Soon after the church was dedicated, Pitts moved to Chicago in order to attend the Rush Medical College, an prominent medical school established in 1837 and named for Dr. Benjamin Rush. To help pay his tuition, Pitts sold the rights to his hymn to the publishing firm of Hiram M. Higgins, publisher of many of the most popular wartime ballads and marching songs. For the rights to the “Church in the Wildwood,” Higgins paid Pitts a grand sum of $25. After some success, the song was soon forgotten. The little town of Bradford, Iowa, was nearly forgotten as well. In the 1880s, the railroad bypassed Bradford in favor of Nashua, Iowa, two miles further west. As often happens, Bradford’s business interests soon moved to Nashua and the population quickly declined. In 1888, little more than twenty years after it was completed, the church was closed, and was abandoned for almost twenty years.

Then, in 1914, interest in the picturesque church was rekindled, and the “Society for the Preservation of the Little Brown Church” was formed. Soon, regular services were again held in the church and with them, interest in the song was revived as well. Among those who appreciated and promoted “The Church in the Wildwood” were a couple of evangelists, J. Wilbur Chapman and Charles Alexander, who included the song in their international crusades. More importantly, a singing group known as the Weatherwax Brothers Quartet virtually adopted the hymn as their own. Composed of four brothers,* the Weatherwax Quartet hailed from Charles City, Iowa, located about fifteen miles from Bradford. In 1915, the Weatherwax Quartet was invited to sing before 23,000 men gathered for a revival led by evangelist Billy Sunday, also a native of Iowa, in Philadelphia.  From that performance, the group toured extensively throughout Canada and the United States in the 1920s and 1930s, and the Weatherwax boys used as their trademark song “The Church in the Wildwood.” Promoted by the Quartet, the hymn’s popularity grew nationwide and is today considered a standard.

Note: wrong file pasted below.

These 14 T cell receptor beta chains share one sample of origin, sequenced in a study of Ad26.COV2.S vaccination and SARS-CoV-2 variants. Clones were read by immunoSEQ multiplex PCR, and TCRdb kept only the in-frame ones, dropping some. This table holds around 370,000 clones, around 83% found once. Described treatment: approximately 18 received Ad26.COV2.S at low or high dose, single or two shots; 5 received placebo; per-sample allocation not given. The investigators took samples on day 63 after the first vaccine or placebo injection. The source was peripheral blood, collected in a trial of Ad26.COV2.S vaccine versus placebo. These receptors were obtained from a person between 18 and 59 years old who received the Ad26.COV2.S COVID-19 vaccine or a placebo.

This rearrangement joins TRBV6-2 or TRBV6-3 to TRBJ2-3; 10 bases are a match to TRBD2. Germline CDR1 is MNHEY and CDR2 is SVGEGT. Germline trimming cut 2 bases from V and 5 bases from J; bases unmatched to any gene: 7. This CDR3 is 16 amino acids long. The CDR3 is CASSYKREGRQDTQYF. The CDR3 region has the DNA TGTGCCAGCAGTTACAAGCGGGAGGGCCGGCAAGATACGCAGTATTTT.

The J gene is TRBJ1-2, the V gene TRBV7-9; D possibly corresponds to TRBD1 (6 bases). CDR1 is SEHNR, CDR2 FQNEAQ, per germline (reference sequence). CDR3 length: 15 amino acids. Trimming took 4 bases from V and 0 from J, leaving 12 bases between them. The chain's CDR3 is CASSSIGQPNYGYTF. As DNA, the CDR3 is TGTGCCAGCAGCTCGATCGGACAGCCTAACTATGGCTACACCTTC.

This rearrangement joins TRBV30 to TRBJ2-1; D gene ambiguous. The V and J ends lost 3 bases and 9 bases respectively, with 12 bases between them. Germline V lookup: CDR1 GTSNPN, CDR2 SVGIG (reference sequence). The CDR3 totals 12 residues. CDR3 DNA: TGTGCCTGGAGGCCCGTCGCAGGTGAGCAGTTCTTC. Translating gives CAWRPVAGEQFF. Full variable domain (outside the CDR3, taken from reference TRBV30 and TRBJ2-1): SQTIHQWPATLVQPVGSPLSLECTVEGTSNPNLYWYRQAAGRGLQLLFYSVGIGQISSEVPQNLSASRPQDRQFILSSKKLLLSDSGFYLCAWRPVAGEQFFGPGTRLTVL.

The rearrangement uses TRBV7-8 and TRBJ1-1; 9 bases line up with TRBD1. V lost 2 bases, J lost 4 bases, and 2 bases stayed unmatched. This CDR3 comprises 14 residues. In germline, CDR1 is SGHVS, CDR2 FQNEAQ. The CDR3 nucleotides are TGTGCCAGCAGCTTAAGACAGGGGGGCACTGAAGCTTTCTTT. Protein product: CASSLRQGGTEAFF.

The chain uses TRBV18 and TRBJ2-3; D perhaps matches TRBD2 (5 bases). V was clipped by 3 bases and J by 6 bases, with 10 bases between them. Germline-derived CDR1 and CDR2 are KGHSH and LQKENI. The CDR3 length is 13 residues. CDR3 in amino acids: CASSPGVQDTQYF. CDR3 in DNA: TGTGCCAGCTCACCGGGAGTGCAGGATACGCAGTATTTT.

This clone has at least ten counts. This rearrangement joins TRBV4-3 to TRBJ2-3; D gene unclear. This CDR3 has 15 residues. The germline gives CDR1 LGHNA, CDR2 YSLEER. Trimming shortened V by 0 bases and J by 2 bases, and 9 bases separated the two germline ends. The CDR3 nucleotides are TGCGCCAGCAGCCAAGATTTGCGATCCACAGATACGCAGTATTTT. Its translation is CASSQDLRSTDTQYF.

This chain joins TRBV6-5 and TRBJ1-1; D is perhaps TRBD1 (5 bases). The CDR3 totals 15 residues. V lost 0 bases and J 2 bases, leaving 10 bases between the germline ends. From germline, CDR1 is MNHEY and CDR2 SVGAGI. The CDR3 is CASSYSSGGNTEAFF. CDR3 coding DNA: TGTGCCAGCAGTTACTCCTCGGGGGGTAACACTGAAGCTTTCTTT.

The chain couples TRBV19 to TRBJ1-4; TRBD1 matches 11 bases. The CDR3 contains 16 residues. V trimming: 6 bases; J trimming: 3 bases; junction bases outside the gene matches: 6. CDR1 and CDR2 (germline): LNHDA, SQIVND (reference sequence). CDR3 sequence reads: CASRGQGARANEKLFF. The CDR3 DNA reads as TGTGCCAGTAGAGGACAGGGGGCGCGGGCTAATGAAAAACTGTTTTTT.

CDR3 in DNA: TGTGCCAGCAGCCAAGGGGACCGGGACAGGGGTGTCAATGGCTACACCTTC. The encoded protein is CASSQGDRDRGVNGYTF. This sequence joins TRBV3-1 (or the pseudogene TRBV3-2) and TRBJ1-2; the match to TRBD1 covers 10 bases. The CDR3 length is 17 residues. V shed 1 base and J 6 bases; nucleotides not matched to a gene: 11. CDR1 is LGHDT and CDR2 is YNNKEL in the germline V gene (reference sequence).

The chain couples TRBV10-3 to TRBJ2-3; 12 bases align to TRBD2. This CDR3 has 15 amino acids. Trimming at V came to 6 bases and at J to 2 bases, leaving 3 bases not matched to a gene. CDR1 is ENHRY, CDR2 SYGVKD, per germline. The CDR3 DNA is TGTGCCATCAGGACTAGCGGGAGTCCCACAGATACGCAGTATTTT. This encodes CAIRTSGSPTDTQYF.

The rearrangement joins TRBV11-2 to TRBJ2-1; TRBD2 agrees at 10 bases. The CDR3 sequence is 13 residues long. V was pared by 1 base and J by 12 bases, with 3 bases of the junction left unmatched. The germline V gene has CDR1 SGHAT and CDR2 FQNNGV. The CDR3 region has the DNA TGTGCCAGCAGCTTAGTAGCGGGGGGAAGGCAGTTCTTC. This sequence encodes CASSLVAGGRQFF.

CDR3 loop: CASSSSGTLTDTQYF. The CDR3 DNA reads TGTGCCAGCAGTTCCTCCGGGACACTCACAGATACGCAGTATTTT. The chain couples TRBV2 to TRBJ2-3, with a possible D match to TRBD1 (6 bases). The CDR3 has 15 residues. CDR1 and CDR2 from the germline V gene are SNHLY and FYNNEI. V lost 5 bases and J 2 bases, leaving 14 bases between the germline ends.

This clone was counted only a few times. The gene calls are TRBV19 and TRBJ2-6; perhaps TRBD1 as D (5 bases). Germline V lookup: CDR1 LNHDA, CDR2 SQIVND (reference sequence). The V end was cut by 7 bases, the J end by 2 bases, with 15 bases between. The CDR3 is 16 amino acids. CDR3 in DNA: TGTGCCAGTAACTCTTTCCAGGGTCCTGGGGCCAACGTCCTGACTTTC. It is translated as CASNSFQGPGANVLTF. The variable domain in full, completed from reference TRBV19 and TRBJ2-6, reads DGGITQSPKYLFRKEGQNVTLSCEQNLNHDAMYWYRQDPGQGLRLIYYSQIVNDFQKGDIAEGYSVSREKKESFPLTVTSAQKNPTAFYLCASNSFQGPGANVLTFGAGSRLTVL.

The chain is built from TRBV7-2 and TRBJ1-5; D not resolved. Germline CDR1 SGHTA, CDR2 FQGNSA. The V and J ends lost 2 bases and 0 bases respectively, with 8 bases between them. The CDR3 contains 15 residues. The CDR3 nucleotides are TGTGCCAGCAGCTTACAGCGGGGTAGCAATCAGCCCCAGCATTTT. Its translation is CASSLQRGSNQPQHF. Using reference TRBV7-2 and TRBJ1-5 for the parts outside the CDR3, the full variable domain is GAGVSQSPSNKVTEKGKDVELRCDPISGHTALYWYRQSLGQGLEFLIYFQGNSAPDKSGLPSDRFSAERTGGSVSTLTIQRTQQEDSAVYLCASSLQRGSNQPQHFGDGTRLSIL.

As for the church itself, the “Little Brown Church in the Vale” still holds regular services and is now a popular tourist destination, attracting thousands of visitors each year. The church is especially popular with wedding parties. Indeed, couples have come from as far away as Germany, Japan, South America, Africa, England, France, Norway, Australia, Canada, Mexico and from every state in the Union. In October 2009, Patricia Dierenfeld of Council Bluffs, Iowa, and Jim Mangum, Jr. of Round Rock, Texas, became the 73,000th couple to be married in the Little Brown Church since 1918. The best man was from Gulfport, Mississippi. 

* One of the brothers, Asa Weatherwax, no doubt made news in 1927 when his wife was granted a divorce on grounds of “cruel and inhuman treatment.” Soon thereafter, Asa left the area and moved to Wyoming.

Photo and Image Sources:
(1) Church in the Wildwood:
(2) Pitts:
(3) Laird:
(4) Little Brown Church:
(5) Nutter: 
(6) Weatherwax Quartet:
(7) Little Brown Church (interior):

1 comment:

  1. I remember reading about this church during my Iowa City, Iowa days.